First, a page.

Käse closed: How a German court tried to fix a neighbourly cheese dispute

A woman who lives above a cheese shop in a German Alpine village has kicked up a stink over the smells wafting up to her apartment, forcing a judge to step in.

Käse closed: How a German court tried to fix a neighbourly cheese dispute
Wolfgang Hofmann, boss of Tölzer Kasladen, stands with a photo of the protest signs in front of his shop. Photo: DPA

A Munich court ruled on Tuesday that Manuela Kragler, who lives on top of the Tölzer Kasladen shop in Bad Heilbrunn, can no longer display signs depicting a nose and a warning sign.

But a court spokeswoman, quoted by national news agency DPA, said the unhappy neighbour could still voice her opposition that “there is an odour that is a nuisance and that she finds it stinks” because it was “an expression of opinion”.

The feud has been going on ever since the shop moved into the premises in 2016 and, in a separate legal case, shop owner Wolfgang Hofmann is trying to argue that he should be allowed to mature cheese there.

Neighbours have said the shop, which stocks around 200 types of cheese and supplies high-end restaurants, is maturing up to three tons of cheese on the premises.

Photo: DPA

The Bad Heilbrunn municipality, which has a total population of around 4,000 people, is in Germany's southern Bavaria region which is famous for its dairy produce.

But the shop's arrival got up Kragler's nose and she complains that the smells drift up through open windows, staircases and even electric sockets.

The owner Hofmann “denied there was a smell problem right from the start… The dispute has escalated more and more,” Kragler was quoted by Süddeutsche daily as saying.

Hofmann has said the smell is in fact emanating from nearby farming activity rather than his shop and has accused his neighbours of hiding some old cheese behind a fuse box to pin the blame on him.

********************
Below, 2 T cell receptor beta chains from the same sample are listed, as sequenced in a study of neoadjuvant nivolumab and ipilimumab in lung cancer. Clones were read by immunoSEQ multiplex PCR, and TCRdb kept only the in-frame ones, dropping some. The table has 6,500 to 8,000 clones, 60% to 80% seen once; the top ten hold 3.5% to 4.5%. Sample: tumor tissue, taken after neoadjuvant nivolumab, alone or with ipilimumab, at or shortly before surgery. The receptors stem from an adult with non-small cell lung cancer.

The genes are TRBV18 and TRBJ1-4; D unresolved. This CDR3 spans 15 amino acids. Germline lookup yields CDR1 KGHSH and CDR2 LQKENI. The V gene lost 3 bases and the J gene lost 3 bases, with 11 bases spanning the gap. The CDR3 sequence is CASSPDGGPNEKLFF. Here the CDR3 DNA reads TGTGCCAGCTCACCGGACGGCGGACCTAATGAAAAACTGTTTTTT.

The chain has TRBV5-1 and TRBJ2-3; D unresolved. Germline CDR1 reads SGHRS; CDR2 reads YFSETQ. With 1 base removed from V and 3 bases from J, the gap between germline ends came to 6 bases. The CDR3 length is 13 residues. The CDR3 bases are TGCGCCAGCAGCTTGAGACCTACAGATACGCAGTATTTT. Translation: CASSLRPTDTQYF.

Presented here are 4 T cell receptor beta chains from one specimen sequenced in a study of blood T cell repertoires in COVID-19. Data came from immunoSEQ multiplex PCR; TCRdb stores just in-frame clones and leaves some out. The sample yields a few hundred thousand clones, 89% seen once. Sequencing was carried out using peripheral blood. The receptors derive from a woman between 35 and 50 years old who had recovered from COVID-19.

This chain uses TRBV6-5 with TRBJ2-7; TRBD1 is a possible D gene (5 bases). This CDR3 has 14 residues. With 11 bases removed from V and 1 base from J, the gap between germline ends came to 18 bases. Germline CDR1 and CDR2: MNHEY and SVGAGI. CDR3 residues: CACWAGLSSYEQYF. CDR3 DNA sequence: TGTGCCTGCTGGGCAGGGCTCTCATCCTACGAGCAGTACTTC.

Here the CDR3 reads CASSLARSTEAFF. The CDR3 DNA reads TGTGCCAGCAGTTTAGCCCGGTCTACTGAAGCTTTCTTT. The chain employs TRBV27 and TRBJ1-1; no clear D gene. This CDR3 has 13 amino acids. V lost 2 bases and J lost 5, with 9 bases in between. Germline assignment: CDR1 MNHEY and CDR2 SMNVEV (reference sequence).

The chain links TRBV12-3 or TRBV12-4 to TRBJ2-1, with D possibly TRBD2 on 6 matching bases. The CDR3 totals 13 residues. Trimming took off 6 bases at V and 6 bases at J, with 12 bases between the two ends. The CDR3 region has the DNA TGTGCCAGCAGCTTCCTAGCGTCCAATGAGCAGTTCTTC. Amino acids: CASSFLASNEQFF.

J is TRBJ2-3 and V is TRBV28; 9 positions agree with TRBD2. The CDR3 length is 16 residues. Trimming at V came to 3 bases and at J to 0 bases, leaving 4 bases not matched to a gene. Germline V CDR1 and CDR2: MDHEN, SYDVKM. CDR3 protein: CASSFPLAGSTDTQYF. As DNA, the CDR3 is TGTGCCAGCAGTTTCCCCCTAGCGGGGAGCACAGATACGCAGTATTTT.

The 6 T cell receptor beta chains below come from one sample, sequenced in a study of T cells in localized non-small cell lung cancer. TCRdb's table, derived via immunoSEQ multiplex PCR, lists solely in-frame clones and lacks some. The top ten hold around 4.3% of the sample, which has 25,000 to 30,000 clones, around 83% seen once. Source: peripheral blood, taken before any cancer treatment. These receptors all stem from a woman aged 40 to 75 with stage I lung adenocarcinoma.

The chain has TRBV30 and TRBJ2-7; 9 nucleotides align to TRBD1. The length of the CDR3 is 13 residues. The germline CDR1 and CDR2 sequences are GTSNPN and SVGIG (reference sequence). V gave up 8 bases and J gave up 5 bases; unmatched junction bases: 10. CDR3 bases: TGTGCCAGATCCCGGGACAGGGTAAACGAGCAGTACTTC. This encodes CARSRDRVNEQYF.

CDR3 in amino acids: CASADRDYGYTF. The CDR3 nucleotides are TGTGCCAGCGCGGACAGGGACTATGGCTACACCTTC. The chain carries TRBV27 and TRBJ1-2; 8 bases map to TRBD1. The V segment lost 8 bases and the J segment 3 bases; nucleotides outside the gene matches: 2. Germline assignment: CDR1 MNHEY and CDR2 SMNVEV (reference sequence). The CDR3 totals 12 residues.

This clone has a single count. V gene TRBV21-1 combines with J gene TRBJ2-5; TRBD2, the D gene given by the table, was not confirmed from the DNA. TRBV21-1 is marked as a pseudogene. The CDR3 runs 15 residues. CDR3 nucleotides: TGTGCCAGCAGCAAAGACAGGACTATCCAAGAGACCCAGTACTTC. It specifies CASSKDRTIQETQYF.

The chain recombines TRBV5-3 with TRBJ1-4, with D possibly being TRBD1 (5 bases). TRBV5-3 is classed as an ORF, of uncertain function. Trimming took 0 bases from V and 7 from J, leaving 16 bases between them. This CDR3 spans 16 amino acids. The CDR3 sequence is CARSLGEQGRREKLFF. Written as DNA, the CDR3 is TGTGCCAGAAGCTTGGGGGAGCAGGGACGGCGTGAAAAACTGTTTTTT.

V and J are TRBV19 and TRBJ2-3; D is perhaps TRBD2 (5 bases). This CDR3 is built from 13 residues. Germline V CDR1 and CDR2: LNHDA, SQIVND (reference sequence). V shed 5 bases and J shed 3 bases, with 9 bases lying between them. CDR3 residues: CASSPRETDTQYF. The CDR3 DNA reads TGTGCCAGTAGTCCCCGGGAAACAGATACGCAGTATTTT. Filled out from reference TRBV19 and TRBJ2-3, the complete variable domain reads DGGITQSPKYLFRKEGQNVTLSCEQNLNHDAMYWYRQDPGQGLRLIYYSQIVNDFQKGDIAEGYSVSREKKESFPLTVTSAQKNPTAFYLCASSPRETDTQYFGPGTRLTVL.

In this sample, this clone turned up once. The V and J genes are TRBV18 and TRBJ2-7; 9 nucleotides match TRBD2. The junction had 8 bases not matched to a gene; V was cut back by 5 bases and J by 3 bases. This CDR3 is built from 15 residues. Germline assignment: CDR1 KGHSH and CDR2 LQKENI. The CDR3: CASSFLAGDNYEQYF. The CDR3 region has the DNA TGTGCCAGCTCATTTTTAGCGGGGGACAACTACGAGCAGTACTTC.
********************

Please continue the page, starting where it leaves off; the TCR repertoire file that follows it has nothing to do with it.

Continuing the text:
“It is logical that it smells like cheese in the cheese shop itself,” he was quoted as saying.

A solution to the problem may be on the horizon, as Hofmann added that he was seeking new premises.

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Why an ‘old’ man is taking on German nightclubs’ door policies in court

Bouncers at German nightclubs are legendary for their reluctance to let too many people through the door. A Munich man is now taking one club to court for turning him away based on his age.

Why an ‘old’ man is taking on German nightclubs' door policies in court
Inside a night club in Berlin. Photo: DPA

In a case that could have an impact on clubs up and down the country, 47-year-old Nils Kratzer is challenging a nightclub’s door policy in the Federal Court in Karlsruhe on Thursday, arguing that a bouncer’s decision to turn him away at the door was discriminatory.

The incident occurred when Kratzer tried to get into an open air club night on the Praterinsel, a small island on the river Isar in Munich in 2017.

“I’ve never had anyone tell me to my face that I’m too old for a festival,” Kratzer said before the hearing. “On the contrary, I’ve often gone to festivals nationwide with my friends in the past and all ages have been represented.”

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The club makes no bones about the fact that it told its bouncers to discriminate at the door, but argues that this was based on “optics” and not on age. It argues that, given that there was only space for 1,500 guests, it needed to discriminate on some grounds.

If Kratzer were to win the case, which he is basing on anti-discrimination laws introduced in 2006, it would force all German night clubs to review their door policies, as a ruling by a federal court sets a legal precedent.

But Kratzer has already failed to convince a Munich city court and a Bavarian state court of his case. At the Munich city court, he called his younger girlfriend to testify in order to establish his youthfulness.

Nils Kratzer. Photo: DPA

He also complained that Munich clubs have a culture of discrimination at their doors, saying one had turned him away for being a man, while he had also witnessed people being turned away based on their skin colour.

“Not all unequal treatment is discrimination,” argues Sandra Warden from the German Hotel and Restaurant Association. “Event organisers are free to decide whom they let in. The host’s right to decide is protected in our country.”

Warden said that clubs often discriminate based on age, such as at Ü-30 parties, ones where only people over the age of 30 are allowed to enter.

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